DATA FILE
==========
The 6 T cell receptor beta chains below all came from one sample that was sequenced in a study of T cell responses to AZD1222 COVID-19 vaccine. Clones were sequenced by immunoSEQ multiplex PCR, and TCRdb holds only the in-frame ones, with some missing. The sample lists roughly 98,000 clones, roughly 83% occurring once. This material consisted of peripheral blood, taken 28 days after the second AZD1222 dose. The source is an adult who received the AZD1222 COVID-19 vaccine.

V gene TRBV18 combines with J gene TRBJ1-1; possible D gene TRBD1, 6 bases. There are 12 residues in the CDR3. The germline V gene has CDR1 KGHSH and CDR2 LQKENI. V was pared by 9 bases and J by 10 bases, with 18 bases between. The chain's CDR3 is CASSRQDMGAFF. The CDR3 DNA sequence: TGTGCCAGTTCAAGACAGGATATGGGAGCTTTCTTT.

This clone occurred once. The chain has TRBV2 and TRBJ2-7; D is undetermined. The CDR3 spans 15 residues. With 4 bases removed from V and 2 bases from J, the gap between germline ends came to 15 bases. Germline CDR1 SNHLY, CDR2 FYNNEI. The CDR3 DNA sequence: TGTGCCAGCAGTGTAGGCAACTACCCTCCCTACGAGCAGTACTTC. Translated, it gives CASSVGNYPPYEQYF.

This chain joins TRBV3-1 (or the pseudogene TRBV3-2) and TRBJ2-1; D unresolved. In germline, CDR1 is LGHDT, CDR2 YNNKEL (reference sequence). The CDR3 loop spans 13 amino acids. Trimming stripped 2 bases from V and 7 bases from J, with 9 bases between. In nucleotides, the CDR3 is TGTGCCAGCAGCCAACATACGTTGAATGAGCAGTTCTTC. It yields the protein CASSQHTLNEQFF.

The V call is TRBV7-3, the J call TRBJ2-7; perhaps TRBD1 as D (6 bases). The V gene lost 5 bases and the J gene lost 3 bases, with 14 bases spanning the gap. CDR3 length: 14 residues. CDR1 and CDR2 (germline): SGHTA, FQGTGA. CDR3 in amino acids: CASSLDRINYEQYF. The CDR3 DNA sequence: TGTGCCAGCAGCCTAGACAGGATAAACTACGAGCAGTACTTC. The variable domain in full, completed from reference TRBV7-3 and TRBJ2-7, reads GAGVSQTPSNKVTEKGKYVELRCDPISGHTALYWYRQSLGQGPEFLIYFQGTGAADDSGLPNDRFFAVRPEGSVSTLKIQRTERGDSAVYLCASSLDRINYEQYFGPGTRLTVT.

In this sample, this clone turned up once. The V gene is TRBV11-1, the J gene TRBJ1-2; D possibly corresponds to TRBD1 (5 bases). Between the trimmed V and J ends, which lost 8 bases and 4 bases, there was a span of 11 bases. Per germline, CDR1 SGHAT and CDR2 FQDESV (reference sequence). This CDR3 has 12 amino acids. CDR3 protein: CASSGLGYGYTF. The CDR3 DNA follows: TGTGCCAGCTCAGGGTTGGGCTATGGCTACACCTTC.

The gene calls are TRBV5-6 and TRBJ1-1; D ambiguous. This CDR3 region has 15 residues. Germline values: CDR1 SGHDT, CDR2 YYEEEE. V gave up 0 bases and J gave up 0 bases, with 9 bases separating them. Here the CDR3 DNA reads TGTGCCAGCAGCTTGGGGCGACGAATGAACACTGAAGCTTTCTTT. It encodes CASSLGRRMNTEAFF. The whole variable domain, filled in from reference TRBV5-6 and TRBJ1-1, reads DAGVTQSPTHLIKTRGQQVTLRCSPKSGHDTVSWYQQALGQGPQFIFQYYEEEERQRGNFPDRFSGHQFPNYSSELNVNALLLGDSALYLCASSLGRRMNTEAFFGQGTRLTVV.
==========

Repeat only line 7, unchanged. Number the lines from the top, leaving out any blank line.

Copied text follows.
The gene calls are TRBV5-6 and TRBJ1-1; D ambiguous. This CDR3 region has 15 residues. Germline values: CDR1 SGHDT, CDR2 YYEEEE. V gave up 0 bases and J gave up 0 bases, with 9 bases separating them. Here the CDR3 DNA reads TGTGCCAGCAGCTTGGGGCGACGAATGAACACTGAAGCTTTCTTT. It encodes CASSLGRRMNTEAFF. The whole variable domain, filled in from reference TRBV5-6 and TRBJ1-1, reads DAGVTQSPTHLIKTRGQQVTLRCSPKSGHDTVSWYQQALGQGPQFIFQYYEEEERQRGNFPDRFSGHQFPNYSSELNVNALLLGDSALYLCASSLGRRMNTEAFFGQGTRLTVV.